Technology best practices

The ideal failed payment recovery solution is one that develops unique recovery strategies for each failed payment. As well, your recovery strategies must take into account the issuing bank that declined the payment request, the reason code given for the failed payment, and the type of credit card that the customer used on their account. AI-powered solutions are particularly well-suited to create individual solutions for each failed payment and typically deliver the highest recovery rates for failed payments.

Retention and LTV best practices

To be effective, failed payment recovery solutions must deliver high recovery rates and high customer retention following recovery. Since the duration of the lifespan of a customer following recovery determines the LTV of the customer, reporting best practices must include measuring customer LTV following recovery. Subscription companies must deliver a great customer experience during recovery in order to realize their full customer LTV.

Recovery best practices

Some failed payment reasons — such as hard declines caused by expired or invalid card numbers — will always need to be solved with direct customer involvement. Unfortunately, knowing their payment has failed can prompt a customer to churn. Some customers will choose not to engage in a recovery process when asked to help and this will mean a lost subscriber. This is why the highest performing recovery methods work directly with the payments system and avoid customer involvement and awareness of the failed payment. And when customer involvement is required, an empathetic, collaborative style is used that encourages the customer to solve the problem.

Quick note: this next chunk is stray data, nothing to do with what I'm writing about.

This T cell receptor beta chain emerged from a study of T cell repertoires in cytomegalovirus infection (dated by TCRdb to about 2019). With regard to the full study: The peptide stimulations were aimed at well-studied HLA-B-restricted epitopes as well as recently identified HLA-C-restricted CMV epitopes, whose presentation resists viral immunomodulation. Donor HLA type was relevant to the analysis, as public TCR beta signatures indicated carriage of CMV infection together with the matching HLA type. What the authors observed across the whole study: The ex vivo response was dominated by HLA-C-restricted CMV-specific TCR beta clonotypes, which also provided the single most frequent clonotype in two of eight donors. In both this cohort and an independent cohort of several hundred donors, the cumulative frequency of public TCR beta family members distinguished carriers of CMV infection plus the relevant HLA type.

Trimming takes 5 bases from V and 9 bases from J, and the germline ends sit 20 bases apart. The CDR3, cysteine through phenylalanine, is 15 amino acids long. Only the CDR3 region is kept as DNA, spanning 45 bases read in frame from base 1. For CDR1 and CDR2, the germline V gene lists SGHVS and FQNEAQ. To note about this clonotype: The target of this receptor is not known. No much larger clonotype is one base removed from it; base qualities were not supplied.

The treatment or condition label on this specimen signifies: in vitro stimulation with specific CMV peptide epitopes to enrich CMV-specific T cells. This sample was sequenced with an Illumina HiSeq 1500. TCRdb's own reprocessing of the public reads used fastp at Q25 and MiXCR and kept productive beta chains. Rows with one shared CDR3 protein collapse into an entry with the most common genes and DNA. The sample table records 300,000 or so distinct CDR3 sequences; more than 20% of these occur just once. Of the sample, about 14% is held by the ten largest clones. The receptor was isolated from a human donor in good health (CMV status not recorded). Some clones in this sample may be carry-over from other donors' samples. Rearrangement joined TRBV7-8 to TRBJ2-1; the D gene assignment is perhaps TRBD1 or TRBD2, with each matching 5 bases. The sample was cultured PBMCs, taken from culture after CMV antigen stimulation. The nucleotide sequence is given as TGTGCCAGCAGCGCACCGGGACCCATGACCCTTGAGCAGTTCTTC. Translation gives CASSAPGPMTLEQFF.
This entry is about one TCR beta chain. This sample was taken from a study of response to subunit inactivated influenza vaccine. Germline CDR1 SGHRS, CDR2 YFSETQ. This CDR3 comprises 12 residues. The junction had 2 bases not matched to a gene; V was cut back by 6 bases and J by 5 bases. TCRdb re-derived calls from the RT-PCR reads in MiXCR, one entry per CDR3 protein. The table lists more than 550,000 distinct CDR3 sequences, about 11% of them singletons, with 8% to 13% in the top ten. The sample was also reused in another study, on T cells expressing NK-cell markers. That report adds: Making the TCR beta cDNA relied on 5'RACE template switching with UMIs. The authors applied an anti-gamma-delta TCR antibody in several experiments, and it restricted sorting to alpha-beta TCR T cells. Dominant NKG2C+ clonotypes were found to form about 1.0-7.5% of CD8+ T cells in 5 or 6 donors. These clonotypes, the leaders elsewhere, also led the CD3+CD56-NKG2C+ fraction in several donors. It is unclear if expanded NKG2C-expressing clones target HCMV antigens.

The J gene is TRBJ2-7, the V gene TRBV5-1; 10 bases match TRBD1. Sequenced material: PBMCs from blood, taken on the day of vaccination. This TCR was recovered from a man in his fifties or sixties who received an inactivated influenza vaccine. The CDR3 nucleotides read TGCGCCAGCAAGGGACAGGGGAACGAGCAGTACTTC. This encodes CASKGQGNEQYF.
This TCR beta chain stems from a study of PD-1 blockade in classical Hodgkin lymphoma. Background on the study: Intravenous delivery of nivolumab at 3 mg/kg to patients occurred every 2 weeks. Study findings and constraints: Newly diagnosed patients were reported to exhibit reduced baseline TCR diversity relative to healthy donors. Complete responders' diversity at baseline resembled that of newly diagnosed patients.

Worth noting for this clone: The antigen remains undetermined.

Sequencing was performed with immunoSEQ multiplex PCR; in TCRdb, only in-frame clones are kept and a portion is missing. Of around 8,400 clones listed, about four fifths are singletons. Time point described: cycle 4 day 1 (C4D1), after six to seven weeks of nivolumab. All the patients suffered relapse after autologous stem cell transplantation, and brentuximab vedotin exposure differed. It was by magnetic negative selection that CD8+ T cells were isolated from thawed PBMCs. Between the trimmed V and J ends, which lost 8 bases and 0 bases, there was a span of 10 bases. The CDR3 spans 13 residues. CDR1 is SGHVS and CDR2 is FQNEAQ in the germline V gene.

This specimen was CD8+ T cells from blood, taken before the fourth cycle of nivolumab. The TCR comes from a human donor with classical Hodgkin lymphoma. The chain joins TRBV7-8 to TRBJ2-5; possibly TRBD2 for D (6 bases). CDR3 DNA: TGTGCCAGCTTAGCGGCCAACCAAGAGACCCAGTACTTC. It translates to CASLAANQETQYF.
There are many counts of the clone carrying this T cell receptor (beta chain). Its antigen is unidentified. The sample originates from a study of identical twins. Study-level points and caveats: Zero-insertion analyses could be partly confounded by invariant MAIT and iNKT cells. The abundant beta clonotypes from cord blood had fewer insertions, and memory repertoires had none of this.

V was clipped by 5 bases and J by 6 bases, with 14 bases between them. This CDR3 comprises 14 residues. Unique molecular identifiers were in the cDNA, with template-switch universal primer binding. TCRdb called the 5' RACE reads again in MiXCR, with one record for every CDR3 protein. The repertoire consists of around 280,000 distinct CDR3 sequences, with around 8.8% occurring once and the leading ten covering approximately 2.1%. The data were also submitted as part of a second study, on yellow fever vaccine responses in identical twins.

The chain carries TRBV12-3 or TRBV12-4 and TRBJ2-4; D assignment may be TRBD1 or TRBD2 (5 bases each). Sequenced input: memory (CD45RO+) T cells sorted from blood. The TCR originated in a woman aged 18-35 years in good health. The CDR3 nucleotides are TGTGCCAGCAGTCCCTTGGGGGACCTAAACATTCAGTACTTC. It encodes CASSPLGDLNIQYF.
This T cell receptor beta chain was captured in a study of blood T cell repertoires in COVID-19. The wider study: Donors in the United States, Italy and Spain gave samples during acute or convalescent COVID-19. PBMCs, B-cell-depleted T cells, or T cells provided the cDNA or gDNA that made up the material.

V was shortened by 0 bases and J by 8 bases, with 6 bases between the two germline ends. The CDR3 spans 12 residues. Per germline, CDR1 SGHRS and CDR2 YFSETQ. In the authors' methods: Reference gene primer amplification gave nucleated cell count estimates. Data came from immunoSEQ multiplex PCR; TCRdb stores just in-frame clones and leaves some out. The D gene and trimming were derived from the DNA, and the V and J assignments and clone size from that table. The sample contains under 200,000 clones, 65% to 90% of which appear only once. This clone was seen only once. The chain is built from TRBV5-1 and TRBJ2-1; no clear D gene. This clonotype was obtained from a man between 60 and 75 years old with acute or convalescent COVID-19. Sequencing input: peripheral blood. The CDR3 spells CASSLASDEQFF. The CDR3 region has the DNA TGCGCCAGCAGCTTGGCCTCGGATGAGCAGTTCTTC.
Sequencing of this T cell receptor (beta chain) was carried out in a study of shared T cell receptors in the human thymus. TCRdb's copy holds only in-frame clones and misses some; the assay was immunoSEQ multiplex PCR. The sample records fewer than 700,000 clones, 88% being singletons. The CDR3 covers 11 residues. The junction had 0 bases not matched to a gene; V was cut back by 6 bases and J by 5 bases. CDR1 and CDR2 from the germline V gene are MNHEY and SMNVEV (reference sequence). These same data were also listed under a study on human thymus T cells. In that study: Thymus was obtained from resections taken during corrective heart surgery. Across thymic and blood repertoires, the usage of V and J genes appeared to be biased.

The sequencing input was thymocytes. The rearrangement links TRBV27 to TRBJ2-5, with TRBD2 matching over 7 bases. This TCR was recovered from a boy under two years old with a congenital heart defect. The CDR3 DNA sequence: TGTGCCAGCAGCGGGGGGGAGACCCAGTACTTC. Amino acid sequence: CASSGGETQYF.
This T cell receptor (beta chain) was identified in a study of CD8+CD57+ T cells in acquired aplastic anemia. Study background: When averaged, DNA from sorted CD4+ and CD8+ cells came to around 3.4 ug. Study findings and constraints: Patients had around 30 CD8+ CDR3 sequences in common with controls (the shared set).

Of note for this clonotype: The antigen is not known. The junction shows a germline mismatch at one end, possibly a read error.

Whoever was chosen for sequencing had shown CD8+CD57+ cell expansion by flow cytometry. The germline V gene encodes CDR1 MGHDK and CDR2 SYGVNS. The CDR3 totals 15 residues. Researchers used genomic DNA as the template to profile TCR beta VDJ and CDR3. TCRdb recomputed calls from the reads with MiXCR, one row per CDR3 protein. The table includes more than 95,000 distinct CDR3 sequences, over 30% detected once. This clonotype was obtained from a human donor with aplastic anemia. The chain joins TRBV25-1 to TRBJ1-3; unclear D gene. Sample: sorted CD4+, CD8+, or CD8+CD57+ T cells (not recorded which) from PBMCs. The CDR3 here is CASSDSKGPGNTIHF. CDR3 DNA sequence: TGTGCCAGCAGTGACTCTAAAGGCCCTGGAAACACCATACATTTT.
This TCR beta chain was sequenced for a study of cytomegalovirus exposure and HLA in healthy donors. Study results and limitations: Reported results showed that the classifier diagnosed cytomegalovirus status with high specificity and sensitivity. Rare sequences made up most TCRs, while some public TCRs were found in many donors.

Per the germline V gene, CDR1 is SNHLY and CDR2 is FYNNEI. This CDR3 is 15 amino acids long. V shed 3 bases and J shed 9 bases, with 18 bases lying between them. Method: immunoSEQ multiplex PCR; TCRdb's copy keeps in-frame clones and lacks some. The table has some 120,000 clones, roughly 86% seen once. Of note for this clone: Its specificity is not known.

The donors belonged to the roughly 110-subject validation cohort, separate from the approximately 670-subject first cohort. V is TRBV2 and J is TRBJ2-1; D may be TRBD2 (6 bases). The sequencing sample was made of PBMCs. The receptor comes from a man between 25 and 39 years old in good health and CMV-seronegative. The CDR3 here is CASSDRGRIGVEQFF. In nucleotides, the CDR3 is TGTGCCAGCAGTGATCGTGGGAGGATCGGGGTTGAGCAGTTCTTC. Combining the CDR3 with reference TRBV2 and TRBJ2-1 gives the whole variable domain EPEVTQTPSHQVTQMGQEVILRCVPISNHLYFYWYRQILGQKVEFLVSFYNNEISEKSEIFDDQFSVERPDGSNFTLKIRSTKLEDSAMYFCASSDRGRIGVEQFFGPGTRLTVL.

Only FlexPay offers an AI powered solution that optimizes recovery. Our platform solves most failed payments by working directly with the payments system — with no customer visibility to the failed payment — and engages with the customer in a collaborative way when required.

Solving the problem of involuntary churn with a failed payment recovery solution that optimizes both short-term recovery and long-term customer LTV following recovery gives you a window of opportunity to outpace your competition. Improving your core metrics will give you such a great competitive edge hat others who didn’t adopt a solution early simply won’t be able to catch up.

Learn more about this topic: